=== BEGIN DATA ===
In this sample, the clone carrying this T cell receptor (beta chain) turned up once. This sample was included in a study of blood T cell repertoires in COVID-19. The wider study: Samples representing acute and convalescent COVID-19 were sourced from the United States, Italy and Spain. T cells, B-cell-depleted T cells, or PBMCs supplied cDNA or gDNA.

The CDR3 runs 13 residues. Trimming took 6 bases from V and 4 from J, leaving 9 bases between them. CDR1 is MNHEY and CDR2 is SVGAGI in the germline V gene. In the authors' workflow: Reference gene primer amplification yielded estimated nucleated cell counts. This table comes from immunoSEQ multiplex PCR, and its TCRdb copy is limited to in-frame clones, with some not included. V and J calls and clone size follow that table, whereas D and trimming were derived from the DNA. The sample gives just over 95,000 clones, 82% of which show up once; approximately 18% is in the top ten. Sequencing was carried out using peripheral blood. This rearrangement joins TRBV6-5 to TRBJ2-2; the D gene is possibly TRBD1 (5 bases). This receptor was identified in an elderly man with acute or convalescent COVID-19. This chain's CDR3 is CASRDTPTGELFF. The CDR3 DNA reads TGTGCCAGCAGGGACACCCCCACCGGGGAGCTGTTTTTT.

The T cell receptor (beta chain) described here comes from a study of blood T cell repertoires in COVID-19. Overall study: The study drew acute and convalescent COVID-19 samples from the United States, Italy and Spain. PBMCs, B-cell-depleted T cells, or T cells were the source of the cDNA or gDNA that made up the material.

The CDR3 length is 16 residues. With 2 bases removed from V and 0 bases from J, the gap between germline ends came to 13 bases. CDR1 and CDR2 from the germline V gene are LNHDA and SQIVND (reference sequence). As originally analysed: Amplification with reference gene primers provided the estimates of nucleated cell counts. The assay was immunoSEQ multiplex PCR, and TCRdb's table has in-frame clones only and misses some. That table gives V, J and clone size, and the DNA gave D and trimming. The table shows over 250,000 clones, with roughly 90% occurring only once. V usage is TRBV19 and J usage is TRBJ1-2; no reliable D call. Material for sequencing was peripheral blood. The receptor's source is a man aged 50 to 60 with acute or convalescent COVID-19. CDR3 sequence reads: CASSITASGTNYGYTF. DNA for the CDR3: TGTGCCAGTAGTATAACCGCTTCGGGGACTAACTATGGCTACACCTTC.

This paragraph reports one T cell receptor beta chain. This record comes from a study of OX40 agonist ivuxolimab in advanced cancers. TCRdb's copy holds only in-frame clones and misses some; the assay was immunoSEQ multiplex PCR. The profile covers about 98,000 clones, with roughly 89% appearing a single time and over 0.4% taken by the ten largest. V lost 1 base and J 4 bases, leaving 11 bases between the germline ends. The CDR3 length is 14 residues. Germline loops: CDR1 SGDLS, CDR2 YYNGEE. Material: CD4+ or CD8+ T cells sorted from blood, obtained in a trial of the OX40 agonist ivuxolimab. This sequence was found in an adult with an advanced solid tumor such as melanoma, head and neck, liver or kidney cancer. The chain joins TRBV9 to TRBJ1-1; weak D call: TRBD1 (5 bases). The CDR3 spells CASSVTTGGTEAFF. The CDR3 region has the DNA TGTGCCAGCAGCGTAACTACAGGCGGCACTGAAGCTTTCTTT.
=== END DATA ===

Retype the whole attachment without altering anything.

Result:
In this sample, the clone carrying this T cell receptor (beta chain) turned up once. This sample was included in a study of blood T cell repertoires in COVID-19. The wider study: Samples representing acute and convalescent COVID-19 were sourced from the United States, Italy and Spain. T cells, B-cell-depleted T cells, or PBMCs supplied cDNA or gDNA.

The CDR3 runs 13 residues. Trimming took 6 bases from V and 4 from J, leaving 9 bases between them. CDR1 is MNHEY and CDR2 is SVGAGI in the germline V gene. In the authors' workflow: Reference gene primer amplification yielded estimated nucleated cell counts. This table comes from immunoSEQ multiplex PCR, and its TCRdb copy is limited to in-frame clones, with some not included. V and J calls and clone size follow that table, whereas D and trimming were derived from the DNA. The sample gives just over 95,000 clones, 82% of which show up once; approximately 18% is in the top ten. Sequencing was carried out using peripheral blood. This rearrangement joins TRBV6-5 to TRBJ2-2; the D gene is possibly TRBD1 (5 bases). This receptor was identified in an elderly man with acute or convalescent COVID-19. This chain's CDR3 is CASRDTPTGELFF. The CDR3 DNA reads TGTGCCAGCAGGGACACCCCCACCGGGGAGCTGTTTTTT.

The T cell receptor (beta chain) described here comes from a study of blood T cell repertoires in COVID-19. Overall study: The study drew acute and convalescent COVID-19 samples from the United States, Italy and Spain. PBMCs, B-cell-depleted T cells, or T cells were the source of the cDNA or gDNA that made up the material.

The CDR3 length is 16 residues. With 2 bases removed from V and 0 bases from J, the gap between germline ends came to 13 bases. CDR1 and CDR2 from the germline V gene are LNHDA and SQIVND (reference sequence). As originally analysed: Amplification with reference gene primers provided the estimates of nucleated cell counts. The assay was immunoSEQ multiplex PCR, and TCRdb's table has in-frame clones only and misses some. That table gives V, J and clone size, and the DNA gave D and trimming. The table shows over 250,000 clones, with roughly 90% occurring only once. V usage is TRBV19 and J usage is TRBJ1-2; no reliable D call. Material for sequencing was peripheral blood. The receptor's source is a man aged 50 to 60 with acute or convalescent COVID-19. CDR3 sequence reads: CASSITASGTNYGYTF. DNA for the CDR3: TGTGCCAGTAGTATAACCGCTTCGGGGACTAACTATGGCTACACCTTC.

This paragraph reports one T cell receptor beta chain. This record comes from a study of OX40 agonist ivuxolimab in advanced cancers. TCRdb's copy holds only in-frame clones and misses some; the assay was immunoSEQ multiplex PCR. The profile covers about 98,000 clones, with roughly 89% appearing a single time and over 0.4% taken by the ten largest. V lost 1 base and J 4 bases, leaving 11 bases between the germline ends. The CDR3 length is 14 residues. Germline loops: CDR1 SGDLS, CDR2 YYNGEE. Material: CD4+ or CD8+ T cells sorted from blood, obtained in a trial of the OX40 agonist ivuxolimab. This sequence was found in an adult with an advanced solid tumor such as melanoma, head and neck, liver or kidney cancer. The chain joins TRBV9 to TRBJ1-1; weak D call: TRBD1 (5 bases). The CDR3 spells CASSVTTGGTEAFF. The CDR3 region has the DNA TGTGCCAGCAGCGTAACTACAGGCGGCACTGAAGCTTTCTTT.